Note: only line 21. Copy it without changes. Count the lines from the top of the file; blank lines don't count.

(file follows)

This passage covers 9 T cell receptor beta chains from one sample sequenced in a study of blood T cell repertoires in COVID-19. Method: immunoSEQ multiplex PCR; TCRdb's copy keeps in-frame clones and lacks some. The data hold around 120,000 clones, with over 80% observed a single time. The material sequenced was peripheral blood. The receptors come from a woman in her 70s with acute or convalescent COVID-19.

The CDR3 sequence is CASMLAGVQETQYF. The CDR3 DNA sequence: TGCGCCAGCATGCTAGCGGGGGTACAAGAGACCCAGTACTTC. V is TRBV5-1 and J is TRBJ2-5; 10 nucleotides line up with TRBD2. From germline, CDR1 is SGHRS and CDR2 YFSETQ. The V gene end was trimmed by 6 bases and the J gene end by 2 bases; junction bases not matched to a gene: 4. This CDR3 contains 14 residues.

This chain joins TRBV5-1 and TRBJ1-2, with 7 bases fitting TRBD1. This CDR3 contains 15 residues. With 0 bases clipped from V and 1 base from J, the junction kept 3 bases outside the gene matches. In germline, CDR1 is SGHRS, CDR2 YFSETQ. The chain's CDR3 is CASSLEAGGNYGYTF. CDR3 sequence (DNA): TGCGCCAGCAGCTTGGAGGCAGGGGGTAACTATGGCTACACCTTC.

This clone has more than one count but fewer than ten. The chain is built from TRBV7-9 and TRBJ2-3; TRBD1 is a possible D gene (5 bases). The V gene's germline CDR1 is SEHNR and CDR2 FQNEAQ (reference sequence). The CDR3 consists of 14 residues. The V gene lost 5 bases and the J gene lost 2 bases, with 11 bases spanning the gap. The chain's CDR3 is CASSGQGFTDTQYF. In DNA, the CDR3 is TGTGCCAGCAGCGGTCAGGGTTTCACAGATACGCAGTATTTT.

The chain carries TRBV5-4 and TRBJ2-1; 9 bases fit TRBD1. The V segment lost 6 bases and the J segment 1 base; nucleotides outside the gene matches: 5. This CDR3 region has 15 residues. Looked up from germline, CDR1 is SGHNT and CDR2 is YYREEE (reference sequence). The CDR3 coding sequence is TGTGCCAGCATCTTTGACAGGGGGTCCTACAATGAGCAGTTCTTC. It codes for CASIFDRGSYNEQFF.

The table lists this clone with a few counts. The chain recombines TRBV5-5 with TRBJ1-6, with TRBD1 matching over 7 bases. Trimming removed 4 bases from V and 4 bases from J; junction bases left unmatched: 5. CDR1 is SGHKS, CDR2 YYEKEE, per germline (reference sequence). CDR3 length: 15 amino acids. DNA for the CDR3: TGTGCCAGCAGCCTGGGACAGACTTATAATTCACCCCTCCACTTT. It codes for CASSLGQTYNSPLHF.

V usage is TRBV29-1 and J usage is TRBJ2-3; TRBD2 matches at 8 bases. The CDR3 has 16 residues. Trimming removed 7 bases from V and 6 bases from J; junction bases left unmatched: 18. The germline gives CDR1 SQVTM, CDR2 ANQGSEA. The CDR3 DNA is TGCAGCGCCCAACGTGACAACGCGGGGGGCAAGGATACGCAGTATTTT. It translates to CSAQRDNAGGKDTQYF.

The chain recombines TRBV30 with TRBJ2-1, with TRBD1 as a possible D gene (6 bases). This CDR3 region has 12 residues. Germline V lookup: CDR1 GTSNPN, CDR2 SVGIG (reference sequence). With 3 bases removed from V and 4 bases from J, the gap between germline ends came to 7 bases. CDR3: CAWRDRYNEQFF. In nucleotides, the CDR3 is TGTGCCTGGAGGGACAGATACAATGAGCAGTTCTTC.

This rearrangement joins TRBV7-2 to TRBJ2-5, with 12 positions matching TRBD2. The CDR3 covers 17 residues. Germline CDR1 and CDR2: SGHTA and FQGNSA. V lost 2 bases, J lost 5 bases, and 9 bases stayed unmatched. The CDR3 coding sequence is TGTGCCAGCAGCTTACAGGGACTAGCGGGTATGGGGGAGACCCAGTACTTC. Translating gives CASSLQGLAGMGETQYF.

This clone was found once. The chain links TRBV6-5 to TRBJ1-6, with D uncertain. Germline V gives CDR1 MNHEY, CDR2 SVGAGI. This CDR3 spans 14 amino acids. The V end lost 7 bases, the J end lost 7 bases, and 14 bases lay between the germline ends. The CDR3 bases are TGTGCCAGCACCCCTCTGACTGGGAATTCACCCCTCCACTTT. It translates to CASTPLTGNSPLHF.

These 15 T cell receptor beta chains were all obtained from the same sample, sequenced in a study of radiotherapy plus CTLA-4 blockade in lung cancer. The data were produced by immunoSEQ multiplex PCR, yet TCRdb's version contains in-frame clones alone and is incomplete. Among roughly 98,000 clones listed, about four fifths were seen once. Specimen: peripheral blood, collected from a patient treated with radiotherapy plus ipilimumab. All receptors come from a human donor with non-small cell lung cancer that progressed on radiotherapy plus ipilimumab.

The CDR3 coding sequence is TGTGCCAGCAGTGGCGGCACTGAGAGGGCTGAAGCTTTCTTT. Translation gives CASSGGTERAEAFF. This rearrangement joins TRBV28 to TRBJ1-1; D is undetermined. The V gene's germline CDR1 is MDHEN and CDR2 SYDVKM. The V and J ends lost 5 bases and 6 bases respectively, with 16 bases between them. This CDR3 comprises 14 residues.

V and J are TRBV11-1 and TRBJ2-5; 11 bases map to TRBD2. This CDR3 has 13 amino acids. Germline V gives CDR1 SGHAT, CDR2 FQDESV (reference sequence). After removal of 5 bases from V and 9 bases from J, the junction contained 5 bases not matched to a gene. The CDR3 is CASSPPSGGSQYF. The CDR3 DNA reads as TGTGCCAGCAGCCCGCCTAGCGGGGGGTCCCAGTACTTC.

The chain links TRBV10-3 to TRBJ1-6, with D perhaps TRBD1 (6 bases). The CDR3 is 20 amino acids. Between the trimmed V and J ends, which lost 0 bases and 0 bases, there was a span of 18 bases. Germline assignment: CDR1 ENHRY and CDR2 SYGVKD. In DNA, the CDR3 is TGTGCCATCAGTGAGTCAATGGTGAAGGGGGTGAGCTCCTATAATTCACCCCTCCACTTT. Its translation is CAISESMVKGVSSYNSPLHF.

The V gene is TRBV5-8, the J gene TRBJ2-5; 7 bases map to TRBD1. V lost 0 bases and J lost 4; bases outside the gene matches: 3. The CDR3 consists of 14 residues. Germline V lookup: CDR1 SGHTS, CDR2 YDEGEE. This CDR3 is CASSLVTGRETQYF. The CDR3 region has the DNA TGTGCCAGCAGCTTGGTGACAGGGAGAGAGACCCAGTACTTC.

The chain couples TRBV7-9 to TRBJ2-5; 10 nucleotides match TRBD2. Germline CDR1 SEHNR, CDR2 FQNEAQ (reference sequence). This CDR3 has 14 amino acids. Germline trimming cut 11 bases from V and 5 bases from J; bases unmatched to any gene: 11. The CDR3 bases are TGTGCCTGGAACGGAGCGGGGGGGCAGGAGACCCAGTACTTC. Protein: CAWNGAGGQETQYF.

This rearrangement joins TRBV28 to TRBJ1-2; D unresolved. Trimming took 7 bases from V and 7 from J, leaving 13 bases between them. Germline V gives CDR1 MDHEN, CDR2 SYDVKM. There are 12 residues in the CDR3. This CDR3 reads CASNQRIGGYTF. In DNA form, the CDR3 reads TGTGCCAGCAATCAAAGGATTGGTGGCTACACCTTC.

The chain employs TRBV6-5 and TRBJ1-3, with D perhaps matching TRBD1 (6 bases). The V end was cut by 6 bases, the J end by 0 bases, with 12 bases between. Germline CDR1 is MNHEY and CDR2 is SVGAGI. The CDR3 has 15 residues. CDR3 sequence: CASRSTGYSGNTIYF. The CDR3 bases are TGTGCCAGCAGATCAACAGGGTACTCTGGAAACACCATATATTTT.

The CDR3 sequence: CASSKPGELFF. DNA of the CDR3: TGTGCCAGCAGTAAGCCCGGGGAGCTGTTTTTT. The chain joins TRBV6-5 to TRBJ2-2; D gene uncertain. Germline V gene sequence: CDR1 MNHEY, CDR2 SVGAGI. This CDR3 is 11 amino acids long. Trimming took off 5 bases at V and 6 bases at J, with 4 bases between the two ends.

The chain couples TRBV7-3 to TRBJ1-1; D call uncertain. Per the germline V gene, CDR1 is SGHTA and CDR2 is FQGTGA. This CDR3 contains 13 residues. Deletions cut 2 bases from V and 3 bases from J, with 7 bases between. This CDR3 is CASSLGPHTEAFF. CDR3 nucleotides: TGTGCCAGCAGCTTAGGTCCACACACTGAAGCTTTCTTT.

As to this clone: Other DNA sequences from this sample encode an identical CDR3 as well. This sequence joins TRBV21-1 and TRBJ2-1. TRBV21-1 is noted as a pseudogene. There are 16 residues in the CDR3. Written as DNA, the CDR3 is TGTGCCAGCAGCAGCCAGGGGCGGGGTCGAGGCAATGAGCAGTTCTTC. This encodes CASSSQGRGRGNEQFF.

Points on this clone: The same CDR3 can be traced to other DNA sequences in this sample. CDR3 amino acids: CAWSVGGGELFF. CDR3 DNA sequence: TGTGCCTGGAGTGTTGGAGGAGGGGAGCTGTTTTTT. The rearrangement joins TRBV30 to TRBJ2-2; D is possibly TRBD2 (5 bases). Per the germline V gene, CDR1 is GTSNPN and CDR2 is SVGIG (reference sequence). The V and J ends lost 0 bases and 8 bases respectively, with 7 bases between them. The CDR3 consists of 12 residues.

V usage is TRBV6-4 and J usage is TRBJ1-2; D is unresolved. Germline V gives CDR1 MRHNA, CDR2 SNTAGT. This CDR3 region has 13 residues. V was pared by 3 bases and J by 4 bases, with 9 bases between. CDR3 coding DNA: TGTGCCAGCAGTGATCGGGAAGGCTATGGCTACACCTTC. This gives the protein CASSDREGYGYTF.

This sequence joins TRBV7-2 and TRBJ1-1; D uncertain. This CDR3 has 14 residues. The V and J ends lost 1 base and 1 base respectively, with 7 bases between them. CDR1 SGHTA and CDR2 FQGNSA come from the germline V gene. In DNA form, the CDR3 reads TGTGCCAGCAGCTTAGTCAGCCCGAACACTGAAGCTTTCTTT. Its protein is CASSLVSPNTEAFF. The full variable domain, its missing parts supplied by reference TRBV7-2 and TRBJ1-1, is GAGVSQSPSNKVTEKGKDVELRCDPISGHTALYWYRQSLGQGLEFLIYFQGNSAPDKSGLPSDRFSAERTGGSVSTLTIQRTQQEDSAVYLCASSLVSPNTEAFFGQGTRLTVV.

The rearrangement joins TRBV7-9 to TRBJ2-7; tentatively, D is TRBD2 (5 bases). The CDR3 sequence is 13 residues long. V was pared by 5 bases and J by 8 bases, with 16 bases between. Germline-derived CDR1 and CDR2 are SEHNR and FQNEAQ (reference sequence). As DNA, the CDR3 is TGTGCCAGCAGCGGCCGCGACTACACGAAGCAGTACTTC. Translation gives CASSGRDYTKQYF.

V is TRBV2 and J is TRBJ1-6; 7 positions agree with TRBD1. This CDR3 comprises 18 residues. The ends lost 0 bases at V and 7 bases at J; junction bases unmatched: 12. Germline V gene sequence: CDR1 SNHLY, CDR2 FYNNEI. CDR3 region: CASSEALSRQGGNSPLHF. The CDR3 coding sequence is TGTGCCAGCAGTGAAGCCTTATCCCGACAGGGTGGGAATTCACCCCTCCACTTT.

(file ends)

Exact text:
As to this clone: Other DNA sequences from this sample encode an identical CDR3 as well. This sequence joins TRBV21-1 and TRBJ2-1. TRBV21-1 is noted as a pseudogene. There are 16 residues in the CDR3. Written as DNA, the CDR3 is TGTGCCAGCAGCAGCCAGGGGCGGGGTCGAGGCAATGAGCAGTTCTTC. This encodes CASSSQGRGRGNEQFF.